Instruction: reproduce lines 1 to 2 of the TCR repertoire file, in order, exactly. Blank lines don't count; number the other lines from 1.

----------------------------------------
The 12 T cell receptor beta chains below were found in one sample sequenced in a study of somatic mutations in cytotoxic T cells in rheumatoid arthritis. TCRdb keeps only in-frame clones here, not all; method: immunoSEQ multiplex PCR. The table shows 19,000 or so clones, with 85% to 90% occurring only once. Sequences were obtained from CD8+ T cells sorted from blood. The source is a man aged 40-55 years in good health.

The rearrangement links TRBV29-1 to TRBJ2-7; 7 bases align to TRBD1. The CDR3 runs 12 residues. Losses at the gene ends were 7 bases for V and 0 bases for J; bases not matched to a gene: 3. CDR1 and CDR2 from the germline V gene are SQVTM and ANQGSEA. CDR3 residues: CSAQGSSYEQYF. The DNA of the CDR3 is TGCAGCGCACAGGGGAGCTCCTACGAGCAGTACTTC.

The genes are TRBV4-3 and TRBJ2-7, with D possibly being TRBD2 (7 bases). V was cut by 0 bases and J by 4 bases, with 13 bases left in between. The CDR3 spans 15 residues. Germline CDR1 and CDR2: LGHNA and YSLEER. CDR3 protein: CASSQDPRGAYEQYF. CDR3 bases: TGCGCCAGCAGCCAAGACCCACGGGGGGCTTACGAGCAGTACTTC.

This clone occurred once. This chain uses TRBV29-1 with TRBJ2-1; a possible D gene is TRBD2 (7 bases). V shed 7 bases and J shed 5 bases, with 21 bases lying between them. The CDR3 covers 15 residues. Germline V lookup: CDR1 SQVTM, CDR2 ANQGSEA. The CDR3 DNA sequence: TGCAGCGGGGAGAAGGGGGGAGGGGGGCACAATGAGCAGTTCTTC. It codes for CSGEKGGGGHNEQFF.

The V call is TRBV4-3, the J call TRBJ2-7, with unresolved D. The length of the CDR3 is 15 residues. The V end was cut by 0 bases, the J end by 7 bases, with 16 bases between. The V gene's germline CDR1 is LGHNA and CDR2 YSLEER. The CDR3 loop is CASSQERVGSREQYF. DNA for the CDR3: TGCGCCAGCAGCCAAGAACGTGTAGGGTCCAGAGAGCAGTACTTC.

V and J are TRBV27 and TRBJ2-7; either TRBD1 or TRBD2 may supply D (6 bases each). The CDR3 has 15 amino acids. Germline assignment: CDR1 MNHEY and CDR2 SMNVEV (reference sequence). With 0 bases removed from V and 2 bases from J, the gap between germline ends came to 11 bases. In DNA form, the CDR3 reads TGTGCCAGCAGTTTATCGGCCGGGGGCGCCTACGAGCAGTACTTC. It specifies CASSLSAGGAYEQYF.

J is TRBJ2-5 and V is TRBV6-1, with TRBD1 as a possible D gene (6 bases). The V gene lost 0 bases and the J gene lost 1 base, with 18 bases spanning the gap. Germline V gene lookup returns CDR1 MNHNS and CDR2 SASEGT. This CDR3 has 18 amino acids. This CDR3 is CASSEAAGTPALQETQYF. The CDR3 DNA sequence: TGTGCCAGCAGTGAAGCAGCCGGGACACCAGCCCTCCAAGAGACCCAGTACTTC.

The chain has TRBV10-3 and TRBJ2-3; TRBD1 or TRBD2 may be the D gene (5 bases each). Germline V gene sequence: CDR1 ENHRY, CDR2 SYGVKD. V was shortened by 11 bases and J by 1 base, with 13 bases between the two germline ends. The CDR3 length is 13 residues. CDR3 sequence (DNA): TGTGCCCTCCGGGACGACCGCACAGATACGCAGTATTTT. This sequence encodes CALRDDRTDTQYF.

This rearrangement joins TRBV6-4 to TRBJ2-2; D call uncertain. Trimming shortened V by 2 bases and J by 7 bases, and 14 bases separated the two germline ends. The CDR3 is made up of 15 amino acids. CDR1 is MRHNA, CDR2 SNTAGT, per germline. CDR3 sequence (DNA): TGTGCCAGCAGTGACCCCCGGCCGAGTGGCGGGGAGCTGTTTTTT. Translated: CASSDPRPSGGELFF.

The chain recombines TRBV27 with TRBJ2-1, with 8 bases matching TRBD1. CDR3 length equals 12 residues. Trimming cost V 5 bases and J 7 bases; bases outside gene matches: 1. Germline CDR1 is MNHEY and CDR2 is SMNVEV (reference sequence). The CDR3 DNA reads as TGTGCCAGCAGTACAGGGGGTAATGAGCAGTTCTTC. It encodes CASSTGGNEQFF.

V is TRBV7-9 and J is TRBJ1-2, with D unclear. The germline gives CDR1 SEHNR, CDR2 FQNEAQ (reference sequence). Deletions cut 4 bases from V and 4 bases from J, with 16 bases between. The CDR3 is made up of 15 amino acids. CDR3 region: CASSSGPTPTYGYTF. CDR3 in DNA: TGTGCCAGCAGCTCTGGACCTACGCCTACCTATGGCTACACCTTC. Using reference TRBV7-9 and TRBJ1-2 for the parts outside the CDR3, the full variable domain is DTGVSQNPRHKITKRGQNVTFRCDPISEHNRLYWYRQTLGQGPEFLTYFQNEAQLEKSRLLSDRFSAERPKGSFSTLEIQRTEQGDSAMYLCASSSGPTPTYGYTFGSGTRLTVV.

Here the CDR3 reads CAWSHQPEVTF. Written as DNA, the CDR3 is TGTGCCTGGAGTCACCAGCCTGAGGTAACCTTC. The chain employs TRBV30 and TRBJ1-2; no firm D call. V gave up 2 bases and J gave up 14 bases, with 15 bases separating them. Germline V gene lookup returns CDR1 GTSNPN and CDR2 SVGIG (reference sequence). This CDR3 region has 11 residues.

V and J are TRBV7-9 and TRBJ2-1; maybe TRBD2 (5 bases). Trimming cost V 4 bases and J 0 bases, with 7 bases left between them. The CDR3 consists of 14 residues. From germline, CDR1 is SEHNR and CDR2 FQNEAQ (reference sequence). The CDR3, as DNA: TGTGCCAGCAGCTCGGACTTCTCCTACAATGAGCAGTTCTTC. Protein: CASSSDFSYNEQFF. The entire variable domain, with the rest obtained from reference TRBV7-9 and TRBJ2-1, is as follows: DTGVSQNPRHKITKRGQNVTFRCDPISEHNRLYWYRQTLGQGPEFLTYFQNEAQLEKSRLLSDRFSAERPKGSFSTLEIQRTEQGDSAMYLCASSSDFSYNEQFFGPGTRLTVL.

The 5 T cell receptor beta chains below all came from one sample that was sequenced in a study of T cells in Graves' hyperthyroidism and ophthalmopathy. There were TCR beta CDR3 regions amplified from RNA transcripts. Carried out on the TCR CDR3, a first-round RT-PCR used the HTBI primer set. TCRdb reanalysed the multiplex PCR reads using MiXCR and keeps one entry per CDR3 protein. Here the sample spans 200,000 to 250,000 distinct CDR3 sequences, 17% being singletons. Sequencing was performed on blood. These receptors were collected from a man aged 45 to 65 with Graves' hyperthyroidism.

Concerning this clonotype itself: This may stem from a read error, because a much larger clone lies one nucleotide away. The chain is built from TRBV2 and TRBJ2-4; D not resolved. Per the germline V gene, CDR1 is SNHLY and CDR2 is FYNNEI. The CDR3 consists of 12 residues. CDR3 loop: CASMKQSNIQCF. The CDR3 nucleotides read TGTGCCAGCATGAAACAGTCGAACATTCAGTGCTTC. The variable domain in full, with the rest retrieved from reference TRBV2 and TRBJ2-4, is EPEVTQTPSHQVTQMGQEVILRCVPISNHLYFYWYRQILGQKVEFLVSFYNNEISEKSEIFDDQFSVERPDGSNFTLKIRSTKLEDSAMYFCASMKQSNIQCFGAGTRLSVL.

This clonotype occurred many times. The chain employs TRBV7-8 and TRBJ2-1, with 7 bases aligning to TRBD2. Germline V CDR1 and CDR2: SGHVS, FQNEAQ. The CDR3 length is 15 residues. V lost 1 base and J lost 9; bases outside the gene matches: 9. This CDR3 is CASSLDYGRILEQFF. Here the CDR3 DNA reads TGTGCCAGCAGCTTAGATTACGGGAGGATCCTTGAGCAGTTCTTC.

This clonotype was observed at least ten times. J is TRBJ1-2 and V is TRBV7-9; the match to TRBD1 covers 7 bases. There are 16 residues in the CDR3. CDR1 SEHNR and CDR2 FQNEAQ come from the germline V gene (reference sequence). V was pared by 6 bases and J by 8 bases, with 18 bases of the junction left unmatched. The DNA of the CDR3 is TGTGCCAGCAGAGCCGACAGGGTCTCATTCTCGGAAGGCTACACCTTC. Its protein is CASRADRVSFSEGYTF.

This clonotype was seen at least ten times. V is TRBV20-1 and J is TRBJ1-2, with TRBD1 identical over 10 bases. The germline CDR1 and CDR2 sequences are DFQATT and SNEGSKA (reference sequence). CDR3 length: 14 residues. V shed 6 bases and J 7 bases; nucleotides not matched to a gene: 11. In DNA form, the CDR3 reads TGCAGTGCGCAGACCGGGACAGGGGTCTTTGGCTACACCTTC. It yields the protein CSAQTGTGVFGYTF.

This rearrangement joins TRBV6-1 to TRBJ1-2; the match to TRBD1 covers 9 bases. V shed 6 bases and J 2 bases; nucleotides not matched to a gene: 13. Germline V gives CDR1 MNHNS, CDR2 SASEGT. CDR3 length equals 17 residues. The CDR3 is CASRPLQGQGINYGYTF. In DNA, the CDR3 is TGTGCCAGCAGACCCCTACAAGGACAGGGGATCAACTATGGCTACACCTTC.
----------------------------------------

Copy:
The 12 T cell receptor beta chains below were found in one sample sequenced in a study of somatic mutations in cytotoxic T cells in rheumatoid arthritis. TCRdb keeps only in-frame clones here, not all; method: immunoSEQ multiplex PCR. The table shows 19,000 or so clones, with 85% to 90% occurring only once. Sequences were obtained from CD8+ T cells sorted from blood. The source is a man aged 40-55 years in good health.

The rearrangement links TRBV29-1 to TRBJ2-7; 7 bases align to TRBD1. The CDR3 runs 12 residues. Losses at the gene ends were 7 bases for V and 0 bases for J; bases not matched to a gene: 3. CDR1 and CDR2 from the germline V gene are SQVTM and ANQGSEA. CDR3 residues: CSAQGSSYEQYF. The DNA of the CDR3 is TGCAGCGCACAGGGGAGCTCCTACGAGCAGTACTTC.